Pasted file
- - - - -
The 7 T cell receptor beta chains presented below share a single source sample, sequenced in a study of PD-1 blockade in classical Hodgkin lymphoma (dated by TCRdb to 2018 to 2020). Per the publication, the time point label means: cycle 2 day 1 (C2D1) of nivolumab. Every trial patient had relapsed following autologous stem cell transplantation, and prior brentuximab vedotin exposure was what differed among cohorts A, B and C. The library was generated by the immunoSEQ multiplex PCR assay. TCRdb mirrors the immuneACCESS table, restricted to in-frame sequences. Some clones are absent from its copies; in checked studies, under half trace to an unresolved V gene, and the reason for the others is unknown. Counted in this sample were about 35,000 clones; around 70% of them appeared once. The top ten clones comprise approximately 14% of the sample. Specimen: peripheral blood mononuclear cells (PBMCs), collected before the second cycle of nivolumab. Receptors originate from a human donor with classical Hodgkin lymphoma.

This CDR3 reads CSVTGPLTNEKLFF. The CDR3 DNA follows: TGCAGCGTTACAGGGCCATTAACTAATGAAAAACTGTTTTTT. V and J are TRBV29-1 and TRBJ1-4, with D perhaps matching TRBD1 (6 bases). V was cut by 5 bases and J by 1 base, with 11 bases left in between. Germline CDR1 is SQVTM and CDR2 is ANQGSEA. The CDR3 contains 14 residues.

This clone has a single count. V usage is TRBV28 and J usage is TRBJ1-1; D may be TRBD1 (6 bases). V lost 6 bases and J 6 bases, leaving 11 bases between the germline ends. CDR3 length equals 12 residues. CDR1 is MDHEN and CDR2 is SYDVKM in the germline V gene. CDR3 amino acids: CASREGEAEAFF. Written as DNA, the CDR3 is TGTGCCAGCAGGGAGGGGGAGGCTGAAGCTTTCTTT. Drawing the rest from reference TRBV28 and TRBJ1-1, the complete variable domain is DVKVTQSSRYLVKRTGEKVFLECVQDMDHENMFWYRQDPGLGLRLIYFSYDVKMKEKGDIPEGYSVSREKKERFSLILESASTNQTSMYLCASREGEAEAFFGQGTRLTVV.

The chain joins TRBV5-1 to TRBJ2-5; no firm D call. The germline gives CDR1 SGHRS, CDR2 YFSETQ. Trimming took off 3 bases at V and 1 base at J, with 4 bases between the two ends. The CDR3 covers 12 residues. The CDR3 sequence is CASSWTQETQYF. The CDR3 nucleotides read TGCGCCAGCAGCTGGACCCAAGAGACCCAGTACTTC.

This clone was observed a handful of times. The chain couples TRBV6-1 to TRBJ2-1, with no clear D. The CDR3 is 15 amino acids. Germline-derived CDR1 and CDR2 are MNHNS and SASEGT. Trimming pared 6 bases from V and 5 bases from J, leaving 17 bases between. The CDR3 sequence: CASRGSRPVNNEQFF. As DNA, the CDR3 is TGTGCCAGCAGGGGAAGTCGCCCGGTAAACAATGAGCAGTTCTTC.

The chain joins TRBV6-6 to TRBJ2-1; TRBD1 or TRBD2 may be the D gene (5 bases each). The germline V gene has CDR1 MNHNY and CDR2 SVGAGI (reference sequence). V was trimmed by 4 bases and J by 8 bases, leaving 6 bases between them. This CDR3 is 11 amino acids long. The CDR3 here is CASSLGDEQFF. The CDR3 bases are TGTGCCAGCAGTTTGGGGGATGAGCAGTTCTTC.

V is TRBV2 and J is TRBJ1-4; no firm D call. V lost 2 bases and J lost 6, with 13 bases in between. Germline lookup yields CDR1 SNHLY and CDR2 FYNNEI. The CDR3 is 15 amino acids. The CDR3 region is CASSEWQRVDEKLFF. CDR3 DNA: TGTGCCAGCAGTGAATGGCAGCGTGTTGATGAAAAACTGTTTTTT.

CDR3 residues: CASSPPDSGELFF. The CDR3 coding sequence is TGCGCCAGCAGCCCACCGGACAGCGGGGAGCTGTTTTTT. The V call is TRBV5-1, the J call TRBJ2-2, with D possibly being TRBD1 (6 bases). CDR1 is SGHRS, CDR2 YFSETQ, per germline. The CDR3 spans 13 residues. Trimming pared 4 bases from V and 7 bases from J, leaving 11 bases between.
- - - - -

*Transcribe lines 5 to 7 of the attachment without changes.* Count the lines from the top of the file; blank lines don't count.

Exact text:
This clone was observed a handful of times. The chain couples TRBV6-1 to TRBJ2-1, with no clear D. The CDR3 is 15 amino acids. Germline-derived CDR1 and CDR2 are MNHNS and SASEGT. Trimming pared 6 bases from V and 5 bases from J, leaving 17 bases between. The CDR3 sequence: CASRGSRPVNNEQFF. As DNA, the CDR3 is TGTGCCAGCAGGGGAAGTCGCCCGGTAAACAATGAGCAGTTCTTC.

The chain joins TRBV6-6 to TRBJ2-1; TRBD1 or TRBD2 may be the D gene (5 bases each). The germline V gene has CDR1 MNHNY and CDR2 SVGAGI (reference sequence). V was trimmed by 4 bases and J by 8 bases, leaving 6 bases between them. This CDR3 is 11 amino acids long. The CDR3 here is CASSLGDEQFF. The CDR3 bases are TGTGCCAGCAGTTTGGGGGATGAGCAGTTCTTC.

V is TRBV2 and J is TRBJ1-4; no firm D call. V lost 2 bases and J lost 6, with 13 bases in between. Germline lookup yields CDR1 SNHLY and CDR2 FYNNEI. The CDR3 is 15 amino acids. The CDR3 region is CASSEWQRVDEKLFF. CDR3 DNA: TGTGCCAGCAGTGAATGGCAGCGTGTTGATGAAAAACTGTTTTTT.